Breakout Session Photography
Some observations and (hopefully) helpful hints:
Having a breakout session photographer is almost always in the plans, and we are generally asked cover a number of breakout sessions (breakouts), for every program.
Often in smaller rooms, breakouts have their own set of challenges for us to overcome - which is where experience and equipment selection can make all the difference in the world.
Each breakout session does not usually require its own dedicated photographer for the duration of the breakout, but instead each photographer will expect to cover multiple breakout sessions during each hour, quietly entering a number of rooms, spending up to 10 minutes? capturing some noteworthy images before quietly leaving to go to the next breakout. (This is one of the reasons that we wear black dress clothes to shoot and undergo "photo ninja" training!).
Small breakout session for a financial services company event.
The lack of space in the smaller rooms is often a challenge, especially when the center aisle is the only way to get to the front of the room to get the shot from the reverse angle. Needless to say the presentation is of primary importance and we will only move around the room in a way that is not disruptive, this is where experience pays off, (and the ninja stuff)
You will generally want the breakout sessions to appear well attended and so we will shoot from the optimum angles and heights to try to avoid empty seats.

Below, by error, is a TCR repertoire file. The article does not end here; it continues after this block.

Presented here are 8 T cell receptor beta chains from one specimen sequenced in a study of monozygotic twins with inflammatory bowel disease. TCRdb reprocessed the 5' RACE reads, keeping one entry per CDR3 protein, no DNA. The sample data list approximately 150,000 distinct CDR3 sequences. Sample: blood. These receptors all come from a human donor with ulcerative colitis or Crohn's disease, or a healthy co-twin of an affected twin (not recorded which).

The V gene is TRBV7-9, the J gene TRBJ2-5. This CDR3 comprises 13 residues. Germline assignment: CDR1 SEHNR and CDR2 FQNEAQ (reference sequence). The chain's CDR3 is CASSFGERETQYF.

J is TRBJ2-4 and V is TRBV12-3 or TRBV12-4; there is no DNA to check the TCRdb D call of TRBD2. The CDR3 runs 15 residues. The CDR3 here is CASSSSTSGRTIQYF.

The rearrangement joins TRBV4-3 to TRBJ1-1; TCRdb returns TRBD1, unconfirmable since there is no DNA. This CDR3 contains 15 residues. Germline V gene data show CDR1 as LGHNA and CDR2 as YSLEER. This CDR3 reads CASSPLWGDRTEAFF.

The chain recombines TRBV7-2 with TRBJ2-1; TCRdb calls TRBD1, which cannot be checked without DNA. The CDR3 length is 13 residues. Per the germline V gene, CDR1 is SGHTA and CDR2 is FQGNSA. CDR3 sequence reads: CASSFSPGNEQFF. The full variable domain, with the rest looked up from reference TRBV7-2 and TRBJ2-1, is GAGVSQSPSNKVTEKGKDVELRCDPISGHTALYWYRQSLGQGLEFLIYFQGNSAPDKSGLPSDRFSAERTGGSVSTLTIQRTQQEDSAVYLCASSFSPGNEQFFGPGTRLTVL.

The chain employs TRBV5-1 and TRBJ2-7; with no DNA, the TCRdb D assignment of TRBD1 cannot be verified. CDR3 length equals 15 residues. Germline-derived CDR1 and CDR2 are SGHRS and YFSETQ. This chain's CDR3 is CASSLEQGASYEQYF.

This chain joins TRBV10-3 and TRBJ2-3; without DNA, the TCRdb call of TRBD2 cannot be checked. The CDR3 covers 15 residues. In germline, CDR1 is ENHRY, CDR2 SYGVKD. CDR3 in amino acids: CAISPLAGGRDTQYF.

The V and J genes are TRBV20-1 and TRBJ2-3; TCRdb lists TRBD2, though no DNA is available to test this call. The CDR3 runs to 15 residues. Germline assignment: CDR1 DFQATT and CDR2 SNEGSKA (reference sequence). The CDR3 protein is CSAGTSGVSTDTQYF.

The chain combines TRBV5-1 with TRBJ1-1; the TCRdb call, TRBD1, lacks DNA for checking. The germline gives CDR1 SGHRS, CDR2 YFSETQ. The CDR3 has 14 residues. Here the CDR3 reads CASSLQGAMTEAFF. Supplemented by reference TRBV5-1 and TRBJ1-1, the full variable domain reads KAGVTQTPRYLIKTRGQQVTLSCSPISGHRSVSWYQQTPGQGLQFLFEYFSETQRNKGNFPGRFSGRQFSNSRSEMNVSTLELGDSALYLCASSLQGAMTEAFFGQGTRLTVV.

However, if we go into a breakout room and the majority of the chairs are unfortunately empty and it is impossible to make the event look well attended we will concentrate on getting closer images of the speaker, hopefully interacting with attendees. (We will also usually shoot an image from the back of the room so that you will be able to see the situation, and know that the room was covered properly).
HELPFUL HINT: If it is possible, try to have the room monitor (or the presenter?) ask the audience to fill the seats at the front as they enter. People tend to fill the rear seats first and empty seats at the front are not ideal for the photographs. If the presenter is able to jokingly ask people to occupy the front seats so that it doesn't look as if nobody attended their presentation - thats often enough!
HELPFUL HINT: Also even if the breakout room is a large room please try to have an appropriate number of chairs for the average expected audience size. 40 people people spread out between 150 chairs does not enhance the attendee experience or the photographs!
HELPFUL HINT: It's not always possible, but if you can keep the attendees in the same room and just rotate the presenters, that usually works well.
HELPFUL HINT: The room lights may be dimmed to whatever level you wish so that the slide deck projected onto the screen can be clearly seen by the audience - we can use a flash / strobe on the camera if we need to - no problem.
Roundtable discussion at a magazine event for Heavy Equipment Contractors.
HELPFUL HINT: Please remember that this is not the case with video - low light will adversely affect the video footage. If you want video coverage and the room lights need to be dimmed substantially, then supplemental lighting on the presenter may be needed.
HELPFUL HINT: If you plan to have one photographer cover several breakout rooms please remember that they need time to get from one room to the next. If the rooms are close then the "travel time can be negligible, but as in the case of the Mandalay Bay Convention Center for example, which is huge and situated on several levels, it can take a few minutes to get between the breakout rooms.